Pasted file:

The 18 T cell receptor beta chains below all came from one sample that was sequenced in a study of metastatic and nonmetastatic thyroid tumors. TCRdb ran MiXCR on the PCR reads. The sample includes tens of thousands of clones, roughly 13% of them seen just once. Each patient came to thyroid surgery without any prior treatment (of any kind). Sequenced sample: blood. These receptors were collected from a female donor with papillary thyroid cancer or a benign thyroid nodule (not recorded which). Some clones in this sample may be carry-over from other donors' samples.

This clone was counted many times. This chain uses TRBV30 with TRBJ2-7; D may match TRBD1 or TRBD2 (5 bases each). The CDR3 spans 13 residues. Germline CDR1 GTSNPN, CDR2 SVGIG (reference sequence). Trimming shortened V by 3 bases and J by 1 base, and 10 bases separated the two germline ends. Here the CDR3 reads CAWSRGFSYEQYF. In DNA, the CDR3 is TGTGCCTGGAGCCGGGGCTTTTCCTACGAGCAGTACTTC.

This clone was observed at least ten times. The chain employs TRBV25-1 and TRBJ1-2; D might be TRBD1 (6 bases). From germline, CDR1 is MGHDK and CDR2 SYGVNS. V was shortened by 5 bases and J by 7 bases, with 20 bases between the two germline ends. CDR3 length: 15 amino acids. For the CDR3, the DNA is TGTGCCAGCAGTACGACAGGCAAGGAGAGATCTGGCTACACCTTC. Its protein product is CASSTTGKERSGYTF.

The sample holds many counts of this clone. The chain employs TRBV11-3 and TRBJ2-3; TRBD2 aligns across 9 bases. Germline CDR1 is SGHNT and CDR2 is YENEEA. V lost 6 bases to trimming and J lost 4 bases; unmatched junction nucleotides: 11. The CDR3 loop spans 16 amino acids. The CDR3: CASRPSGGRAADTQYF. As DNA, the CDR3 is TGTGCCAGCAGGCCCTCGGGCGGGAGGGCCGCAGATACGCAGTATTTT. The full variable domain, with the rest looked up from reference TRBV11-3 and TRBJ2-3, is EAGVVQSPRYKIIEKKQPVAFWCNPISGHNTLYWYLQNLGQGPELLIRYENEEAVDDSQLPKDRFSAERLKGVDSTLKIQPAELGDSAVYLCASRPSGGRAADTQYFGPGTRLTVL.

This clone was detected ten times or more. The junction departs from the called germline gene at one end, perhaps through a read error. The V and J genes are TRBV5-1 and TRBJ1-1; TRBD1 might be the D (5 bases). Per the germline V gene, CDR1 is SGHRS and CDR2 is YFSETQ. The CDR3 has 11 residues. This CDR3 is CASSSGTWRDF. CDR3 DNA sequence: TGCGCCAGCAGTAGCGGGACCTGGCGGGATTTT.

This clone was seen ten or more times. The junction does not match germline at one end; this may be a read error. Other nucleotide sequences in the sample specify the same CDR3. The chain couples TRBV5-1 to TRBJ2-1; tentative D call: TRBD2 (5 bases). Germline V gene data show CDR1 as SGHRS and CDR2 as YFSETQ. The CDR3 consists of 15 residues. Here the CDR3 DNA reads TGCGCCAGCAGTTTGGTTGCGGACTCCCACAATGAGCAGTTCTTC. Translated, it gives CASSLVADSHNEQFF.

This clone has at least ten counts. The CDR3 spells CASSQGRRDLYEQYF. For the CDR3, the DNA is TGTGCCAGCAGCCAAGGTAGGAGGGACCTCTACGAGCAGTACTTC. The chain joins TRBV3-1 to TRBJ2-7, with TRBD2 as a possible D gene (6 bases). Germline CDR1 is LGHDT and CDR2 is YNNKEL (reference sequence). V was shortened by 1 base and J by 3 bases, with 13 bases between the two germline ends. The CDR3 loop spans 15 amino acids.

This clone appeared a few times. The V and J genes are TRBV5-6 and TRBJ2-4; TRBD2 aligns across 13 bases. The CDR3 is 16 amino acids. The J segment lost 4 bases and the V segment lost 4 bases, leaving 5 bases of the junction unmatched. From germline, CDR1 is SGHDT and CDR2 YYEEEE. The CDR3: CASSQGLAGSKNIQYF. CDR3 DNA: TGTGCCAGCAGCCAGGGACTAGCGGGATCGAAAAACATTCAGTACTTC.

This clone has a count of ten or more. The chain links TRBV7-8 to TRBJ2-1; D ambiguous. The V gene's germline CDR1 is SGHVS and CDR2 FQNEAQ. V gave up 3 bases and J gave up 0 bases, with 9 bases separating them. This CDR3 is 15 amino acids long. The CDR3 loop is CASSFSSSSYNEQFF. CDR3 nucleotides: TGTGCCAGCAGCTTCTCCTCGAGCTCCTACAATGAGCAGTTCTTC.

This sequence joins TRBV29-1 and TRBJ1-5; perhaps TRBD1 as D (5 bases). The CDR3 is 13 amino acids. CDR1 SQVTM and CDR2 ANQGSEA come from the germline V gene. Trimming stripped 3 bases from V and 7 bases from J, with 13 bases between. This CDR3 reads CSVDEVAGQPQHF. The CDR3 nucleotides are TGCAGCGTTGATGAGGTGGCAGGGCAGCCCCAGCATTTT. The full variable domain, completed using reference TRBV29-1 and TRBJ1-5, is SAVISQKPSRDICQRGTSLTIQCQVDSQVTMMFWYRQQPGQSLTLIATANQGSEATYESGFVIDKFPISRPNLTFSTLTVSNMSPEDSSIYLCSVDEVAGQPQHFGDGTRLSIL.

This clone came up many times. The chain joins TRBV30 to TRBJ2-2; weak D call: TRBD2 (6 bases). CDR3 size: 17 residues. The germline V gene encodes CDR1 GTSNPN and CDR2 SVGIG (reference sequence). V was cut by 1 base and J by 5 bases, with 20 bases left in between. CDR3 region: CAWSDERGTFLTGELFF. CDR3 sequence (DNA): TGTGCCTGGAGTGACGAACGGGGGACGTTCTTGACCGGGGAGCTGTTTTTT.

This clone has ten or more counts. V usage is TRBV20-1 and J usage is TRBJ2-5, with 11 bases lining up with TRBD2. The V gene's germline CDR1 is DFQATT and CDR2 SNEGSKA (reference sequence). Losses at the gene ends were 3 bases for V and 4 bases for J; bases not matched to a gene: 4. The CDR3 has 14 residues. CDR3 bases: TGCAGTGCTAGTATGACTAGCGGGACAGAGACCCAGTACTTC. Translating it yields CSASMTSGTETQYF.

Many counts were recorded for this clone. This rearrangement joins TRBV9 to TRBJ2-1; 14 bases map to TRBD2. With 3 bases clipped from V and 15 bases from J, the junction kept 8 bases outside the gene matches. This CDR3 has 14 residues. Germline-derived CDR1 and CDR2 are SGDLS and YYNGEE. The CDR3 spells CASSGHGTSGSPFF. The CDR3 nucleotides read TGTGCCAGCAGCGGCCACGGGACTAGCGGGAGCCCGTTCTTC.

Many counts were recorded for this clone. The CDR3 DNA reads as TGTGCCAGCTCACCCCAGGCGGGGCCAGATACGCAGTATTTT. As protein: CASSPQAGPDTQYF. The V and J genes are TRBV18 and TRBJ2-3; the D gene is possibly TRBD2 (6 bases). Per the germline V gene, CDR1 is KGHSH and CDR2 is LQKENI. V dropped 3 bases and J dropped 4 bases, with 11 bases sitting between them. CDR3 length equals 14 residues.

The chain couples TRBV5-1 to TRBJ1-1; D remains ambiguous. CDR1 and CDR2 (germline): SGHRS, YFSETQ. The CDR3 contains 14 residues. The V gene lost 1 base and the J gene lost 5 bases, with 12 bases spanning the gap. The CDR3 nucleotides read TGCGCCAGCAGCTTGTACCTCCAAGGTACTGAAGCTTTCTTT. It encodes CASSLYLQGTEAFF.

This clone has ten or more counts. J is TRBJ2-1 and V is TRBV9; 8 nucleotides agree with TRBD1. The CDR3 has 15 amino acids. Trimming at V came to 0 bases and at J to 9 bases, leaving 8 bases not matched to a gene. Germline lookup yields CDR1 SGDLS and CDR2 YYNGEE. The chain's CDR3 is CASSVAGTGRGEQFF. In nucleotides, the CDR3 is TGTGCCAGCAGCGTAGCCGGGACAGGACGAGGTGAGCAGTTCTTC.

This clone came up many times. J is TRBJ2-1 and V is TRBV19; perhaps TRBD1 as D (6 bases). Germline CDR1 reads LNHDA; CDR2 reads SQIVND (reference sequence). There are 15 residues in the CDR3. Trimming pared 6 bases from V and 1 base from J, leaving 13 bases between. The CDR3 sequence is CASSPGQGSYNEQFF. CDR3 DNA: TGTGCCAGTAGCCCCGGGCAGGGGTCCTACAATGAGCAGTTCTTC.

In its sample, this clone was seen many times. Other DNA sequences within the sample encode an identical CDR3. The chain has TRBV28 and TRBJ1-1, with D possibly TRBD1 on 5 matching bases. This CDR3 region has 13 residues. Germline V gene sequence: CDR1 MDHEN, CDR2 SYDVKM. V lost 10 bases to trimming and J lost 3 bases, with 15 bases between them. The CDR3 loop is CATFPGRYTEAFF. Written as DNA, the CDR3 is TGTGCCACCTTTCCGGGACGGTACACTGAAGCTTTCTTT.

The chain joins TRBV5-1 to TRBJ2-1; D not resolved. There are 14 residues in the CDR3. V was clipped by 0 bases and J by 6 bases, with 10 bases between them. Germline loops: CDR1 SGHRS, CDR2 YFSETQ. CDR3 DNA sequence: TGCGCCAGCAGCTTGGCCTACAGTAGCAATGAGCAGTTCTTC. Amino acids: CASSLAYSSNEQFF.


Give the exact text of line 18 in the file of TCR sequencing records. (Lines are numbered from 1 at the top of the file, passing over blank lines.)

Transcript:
In its sample, this clone was seen many times. Other DNA sequences within the sample encode an identical CDR3. The chain has TRBV28 and TRBJ1-1, with D possibly TRBD1 on 5 matching bases. This CDR3 region has 13 residues. Germline V gene sequence: CDR1 MDHEN, CDR2 SYDVKM. V lost 10 bases to trimming and J lost 3 bases, with 15 bases between them. The CDR3 loop is CATFPGRYTEAFF. Written as DNA, the CDR3 is TGTGCCACCTTTCCGGGACGGTACACTGAAGCTTTCTTT.